Review of Compressible Flow Theory
This topic gives an overview of internal compressible flow theory. For a more complete development of compressible flow theory, please consult one of the many textbooks available
What is Compressible Flow?
Compressible flow is a specialized branch of fluid mechanics that describes the flow of gases. This field of study is sometimes called gas dynamics.
Compressible flow theory draws heavily from the fields of fluid mechanics and thermodynamics. This important branch of fluid mechanics has been developed almost completely since the year 1900. Its development has been largely driven by the extraordinary progress in the applied fields of aerodynamics and aircraft technology.
The field of compressible flow breaks down naturally into the two related areas of internal and external flow. Among the important applications of external compressible flow are the design of aircraft and airfoil design. Among the important applications of internal compressible flow are pipe flow, nozzles and gas turbines. In AFT Arrow, the interest is entirely in internal compressible flow.
The basic feature that distinguishes compressible from incompressible flow is the changing density of the gas. The density of the gas is related to the temperature and pressure of the gas through an equation of state. The variable density makes traditional incompressible analysis techniques of limited usefulness, and in general makes pipe flow analysis much more complicated.
The variable gas density has several important ramifications. First, the velocity of the gas is related to density through the continuity equation, and thus velocity also becomes a variable even in constant area pipes. Second, the density dependence on temperature means that the energy equation is coupled to the equation of state and must be solved simultaneously with the other governing equations. And last, the velocity of the gas is constrained by the sonic gas speed. Thus, unusual effects like sonic choking can occur, which further complicates analysis.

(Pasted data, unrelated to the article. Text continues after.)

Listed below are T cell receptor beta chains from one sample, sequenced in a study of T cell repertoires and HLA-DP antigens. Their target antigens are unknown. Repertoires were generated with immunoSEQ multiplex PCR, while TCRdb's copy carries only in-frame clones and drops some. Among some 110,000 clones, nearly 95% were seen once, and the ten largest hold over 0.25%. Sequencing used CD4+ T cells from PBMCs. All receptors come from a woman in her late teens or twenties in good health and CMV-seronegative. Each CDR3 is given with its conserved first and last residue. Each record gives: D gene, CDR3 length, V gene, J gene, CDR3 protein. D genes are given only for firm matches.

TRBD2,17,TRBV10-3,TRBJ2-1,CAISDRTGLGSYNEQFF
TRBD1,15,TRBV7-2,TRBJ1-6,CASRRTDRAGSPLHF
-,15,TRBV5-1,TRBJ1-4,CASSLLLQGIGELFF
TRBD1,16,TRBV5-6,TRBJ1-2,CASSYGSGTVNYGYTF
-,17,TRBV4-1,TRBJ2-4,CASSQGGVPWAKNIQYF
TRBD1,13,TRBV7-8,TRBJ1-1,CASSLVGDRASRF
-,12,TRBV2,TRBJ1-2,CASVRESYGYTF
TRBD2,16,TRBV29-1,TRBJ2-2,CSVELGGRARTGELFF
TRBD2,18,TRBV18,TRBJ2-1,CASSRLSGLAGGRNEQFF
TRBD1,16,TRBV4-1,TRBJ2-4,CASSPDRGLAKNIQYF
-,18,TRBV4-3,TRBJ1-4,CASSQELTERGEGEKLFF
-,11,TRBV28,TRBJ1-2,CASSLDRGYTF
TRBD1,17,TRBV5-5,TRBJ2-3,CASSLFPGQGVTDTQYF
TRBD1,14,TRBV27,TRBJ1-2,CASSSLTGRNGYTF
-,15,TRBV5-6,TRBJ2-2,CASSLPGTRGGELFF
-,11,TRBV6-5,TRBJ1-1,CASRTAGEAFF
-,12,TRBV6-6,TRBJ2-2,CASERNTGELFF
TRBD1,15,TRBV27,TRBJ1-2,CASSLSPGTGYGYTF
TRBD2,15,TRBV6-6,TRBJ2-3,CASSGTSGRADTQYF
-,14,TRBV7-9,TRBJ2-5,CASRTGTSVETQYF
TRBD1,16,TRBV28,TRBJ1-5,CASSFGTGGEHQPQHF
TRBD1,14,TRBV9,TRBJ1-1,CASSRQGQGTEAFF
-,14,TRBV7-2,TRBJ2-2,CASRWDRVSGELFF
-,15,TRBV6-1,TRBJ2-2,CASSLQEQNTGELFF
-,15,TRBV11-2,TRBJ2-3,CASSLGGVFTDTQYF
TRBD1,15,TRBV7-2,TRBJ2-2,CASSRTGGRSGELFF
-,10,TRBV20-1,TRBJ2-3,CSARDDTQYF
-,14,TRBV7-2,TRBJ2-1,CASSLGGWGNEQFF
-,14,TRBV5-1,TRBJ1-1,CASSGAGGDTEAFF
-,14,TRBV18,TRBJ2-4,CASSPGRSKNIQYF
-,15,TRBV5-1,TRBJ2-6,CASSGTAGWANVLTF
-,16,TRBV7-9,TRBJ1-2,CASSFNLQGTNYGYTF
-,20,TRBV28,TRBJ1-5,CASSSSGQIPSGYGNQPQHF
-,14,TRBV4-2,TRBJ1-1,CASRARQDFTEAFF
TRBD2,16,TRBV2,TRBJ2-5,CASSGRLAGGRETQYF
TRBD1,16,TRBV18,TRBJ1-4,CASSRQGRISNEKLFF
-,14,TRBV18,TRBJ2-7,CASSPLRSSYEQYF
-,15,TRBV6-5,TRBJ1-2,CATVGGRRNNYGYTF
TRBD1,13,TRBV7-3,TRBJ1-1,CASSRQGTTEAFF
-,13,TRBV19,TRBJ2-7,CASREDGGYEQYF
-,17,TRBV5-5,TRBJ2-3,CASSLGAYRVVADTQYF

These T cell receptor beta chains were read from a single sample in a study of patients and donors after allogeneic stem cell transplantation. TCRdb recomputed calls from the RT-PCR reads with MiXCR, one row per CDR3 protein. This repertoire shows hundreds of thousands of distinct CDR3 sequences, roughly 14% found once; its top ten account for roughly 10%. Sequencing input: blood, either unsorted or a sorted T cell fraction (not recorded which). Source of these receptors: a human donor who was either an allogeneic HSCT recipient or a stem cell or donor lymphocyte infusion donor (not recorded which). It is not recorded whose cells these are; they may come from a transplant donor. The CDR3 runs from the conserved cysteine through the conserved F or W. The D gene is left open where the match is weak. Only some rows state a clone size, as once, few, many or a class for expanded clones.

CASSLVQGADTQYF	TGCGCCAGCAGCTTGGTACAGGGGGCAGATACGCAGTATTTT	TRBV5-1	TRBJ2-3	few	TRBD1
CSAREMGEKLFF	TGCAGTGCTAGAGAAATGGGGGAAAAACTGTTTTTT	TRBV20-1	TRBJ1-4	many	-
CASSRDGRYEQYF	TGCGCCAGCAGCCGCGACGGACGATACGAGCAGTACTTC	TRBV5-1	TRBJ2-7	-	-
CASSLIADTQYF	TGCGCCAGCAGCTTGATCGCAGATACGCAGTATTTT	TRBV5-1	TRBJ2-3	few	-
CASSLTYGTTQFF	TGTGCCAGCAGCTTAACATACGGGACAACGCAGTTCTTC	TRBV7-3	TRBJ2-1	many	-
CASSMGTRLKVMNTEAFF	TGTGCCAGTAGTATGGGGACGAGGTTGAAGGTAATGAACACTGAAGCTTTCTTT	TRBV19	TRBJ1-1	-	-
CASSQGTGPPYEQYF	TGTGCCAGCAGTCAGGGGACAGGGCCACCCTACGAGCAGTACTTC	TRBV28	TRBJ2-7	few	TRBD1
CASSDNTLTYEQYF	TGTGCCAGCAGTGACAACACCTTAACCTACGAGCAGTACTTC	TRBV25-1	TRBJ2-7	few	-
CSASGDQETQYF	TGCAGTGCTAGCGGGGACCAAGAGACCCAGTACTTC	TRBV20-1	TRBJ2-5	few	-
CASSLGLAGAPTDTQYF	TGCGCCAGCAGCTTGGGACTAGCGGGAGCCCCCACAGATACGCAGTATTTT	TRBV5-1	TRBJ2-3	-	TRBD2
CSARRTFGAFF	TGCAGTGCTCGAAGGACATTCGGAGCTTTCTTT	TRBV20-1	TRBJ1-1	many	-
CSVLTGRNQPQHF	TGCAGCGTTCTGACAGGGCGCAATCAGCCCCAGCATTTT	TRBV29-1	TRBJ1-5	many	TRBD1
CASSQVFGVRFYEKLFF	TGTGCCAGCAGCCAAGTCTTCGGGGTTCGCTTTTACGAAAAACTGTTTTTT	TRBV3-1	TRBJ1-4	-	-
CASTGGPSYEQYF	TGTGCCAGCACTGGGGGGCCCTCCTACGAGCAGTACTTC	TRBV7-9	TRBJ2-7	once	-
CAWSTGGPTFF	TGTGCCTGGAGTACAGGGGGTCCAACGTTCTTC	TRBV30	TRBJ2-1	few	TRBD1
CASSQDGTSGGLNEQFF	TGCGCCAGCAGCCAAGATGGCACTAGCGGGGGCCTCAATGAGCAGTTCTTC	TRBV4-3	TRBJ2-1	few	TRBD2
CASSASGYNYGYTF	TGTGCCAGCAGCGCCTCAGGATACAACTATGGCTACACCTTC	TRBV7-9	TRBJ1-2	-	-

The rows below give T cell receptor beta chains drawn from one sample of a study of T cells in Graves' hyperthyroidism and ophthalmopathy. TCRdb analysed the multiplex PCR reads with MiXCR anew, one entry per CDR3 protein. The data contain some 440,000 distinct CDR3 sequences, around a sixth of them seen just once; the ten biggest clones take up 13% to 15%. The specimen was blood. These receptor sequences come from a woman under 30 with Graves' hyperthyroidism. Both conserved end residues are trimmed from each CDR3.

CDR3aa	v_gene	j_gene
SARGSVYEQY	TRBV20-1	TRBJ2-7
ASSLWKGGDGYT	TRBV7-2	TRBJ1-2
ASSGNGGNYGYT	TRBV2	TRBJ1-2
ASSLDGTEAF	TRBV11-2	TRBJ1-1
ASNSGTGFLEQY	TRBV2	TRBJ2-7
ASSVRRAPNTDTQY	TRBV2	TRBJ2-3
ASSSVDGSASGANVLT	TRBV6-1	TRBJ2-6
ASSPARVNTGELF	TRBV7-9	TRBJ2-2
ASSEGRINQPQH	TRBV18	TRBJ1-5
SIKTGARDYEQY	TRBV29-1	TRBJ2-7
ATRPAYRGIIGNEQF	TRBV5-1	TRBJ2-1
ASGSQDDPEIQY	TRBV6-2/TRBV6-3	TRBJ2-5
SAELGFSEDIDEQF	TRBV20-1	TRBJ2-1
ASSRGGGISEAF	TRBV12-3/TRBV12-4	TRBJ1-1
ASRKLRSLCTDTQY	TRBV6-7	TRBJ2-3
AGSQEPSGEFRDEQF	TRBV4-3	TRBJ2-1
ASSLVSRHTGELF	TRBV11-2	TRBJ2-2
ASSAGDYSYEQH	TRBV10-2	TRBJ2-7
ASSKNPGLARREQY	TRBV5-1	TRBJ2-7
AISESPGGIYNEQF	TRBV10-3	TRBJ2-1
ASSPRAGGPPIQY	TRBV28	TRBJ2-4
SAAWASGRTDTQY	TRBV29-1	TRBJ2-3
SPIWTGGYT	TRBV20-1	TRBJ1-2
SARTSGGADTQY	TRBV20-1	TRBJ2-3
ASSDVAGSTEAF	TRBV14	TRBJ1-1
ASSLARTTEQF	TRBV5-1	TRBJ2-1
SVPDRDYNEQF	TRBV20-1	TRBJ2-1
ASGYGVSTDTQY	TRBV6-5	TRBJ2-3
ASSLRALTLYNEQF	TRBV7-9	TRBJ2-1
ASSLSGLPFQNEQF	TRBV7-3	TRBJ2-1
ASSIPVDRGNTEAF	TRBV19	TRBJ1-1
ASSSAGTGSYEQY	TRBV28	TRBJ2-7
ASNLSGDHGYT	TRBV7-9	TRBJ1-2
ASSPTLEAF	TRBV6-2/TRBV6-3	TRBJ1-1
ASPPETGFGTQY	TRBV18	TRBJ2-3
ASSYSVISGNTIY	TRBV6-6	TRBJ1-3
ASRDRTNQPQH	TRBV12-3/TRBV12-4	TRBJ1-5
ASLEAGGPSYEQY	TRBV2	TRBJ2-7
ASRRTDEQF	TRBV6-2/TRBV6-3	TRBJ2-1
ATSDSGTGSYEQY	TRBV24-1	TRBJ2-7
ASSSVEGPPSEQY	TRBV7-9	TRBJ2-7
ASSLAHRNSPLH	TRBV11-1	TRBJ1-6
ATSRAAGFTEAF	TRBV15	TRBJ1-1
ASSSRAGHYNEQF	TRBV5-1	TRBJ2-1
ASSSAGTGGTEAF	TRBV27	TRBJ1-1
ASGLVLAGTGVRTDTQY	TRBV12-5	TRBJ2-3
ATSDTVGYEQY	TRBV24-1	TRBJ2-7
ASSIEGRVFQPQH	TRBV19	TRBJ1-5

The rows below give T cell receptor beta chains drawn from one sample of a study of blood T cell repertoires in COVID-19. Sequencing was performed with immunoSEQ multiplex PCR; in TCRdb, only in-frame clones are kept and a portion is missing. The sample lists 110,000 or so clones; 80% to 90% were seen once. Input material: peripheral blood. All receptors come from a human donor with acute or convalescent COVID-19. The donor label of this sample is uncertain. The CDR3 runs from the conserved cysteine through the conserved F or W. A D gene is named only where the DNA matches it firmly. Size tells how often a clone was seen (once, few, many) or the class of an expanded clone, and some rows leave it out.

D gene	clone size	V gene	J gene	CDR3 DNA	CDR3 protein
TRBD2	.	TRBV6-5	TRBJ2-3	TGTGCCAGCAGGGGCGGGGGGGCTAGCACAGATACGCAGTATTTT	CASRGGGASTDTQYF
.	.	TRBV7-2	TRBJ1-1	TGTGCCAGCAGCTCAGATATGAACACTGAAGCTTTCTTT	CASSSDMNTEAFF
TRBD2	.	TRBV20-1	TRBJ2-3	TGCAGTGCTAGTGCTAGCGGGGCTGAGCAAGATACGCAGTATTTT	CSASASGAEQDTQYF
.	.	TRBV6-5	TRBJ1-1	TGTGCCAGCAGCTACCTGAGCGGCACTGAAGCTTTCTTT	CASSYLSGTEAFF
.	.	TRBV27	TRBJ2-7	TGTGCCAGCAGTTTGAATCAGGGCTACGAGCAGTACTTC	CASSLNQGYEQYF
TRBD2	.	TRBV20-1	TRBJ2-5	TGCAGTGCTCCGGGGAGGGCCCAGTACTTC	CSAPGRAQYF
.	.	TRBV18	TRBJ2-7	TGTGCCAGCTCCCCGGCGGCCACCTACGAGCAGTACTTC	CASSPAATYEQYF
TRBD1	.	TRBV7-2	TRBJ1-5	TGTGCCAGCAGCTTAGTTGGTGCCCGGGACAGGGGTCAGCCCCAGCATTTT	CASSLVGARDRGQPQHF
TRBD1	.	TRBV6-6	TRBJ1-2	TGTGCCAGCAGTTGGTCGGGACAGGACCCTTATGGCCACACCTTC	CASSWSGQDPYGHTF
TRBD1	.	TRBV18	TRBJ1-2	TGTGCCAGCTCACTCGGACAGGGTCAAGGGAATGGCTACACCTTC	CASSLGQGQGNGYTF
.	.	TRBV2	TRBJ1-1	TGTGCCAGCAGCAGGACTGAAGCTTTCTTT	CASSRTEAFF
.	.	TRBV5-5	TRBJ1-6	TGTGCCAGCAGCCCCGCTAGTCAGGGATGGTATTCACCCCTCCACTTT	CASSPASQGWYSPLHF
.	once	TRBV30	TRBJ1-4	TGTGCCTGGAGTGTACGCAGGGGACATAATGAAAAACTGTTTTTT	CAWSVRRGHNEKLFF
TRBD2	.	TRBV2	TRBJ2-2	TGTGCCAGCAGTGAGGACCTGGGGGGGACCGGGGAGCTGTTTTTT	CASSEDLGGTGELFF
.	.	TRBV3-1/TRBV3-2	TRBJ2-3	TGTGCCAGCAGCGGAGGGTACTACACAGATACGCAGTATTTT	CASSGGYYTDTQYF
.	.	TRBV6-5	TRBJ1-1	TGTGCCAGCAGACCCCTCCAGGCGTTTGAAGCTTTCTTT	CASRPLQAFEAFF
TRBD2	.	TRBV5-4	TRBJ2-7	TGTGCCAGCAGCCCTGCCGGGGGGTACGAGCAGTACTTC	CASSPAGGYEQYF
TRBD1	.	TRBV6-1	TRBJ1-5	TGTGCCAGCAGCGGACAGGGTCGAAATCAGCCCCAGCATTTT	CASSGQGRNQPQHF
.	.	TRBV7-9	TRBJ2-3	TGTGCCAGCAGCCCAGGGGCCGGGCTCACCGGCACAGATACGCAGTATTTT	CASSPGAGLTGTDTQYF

It should be noted that not all gas flows see significant compressible flow behavior. In some applications the gas velocities are low enough or the pressure drops are small enough that compressible effects are insignificant. In such situations, systems can be modeled with traditional incompressible techniques. AFT Arrow is capable of modeling any gas flows.
Equation of State
The equation of state relates the density, pressure and temperature of a gas. In principle, knowledge of any two of these parameters makes it possible to determine the third.
The Ideal Gas equation of state is given by the following
where is the universal gas constant and is the molecular weight of the gas. These two terms are frequently combined into a constant R_{g}

(63) 
where R_{g} is the gas constant for the particular gas. The above equation is known as the ideal gas equation, because it offers an idealized model to relate the pressure, density and temperature of a gas. For simplicity, the g subscript will be dropped and it is to be understood that R is not the universal constant, but that for a particular gas.
Experiments have shown that Equation 63 can be applied to a more general selection of gases by introducing the compressibility factor, Z, which compensates for departure from ideal gas behavior.

(64) 
There are many methods of determining Z. These methods are found in textbooks and handbooks, each having strengths and weaknesses.
First Law and Isentropic Relationships
From the First Law of Thermodynamics we know that

(65) 
For a reversible process, the work term can be represented by the following

(66) 
where v is the gas specific volume (inverse of density). In addition, the incremental addition of heat is given by

(67) 
where s is the entropy. Substituting Equations 66 and 67 into 65 and rearranging yields

(68) 
The enthalpy is related to the internal energy by the following identity

(69) 
Differentiating yields
so that Equation 68 becomes

(70) 
By using a suitably average specific heat constant, the enthalpy can be related to temperature

(71) 
and can be substituted into Equation 70 to obtain
The specific volume is the inverse of density, thus

(72) 
To simplify the following concepts, a perfect gas will be assumed and extensions to real gases will be made without proof. Later applications will describe the effects of real gas behavior in more detail.
For a perfect gas, the third term in Equation 72 can be modified to obtain

(73) 
Integrating Equation 73 results in

(74) 
In many applications the local gas flow is isentropic, which causes the left side of Equation 74 to go to zero yielding

(75) 
For an ideal gas it can be shown that

(76) 
or rearranging

(77) 
where γ is the ratio of specific heats.
For a real gas, Equations 76 and 77 become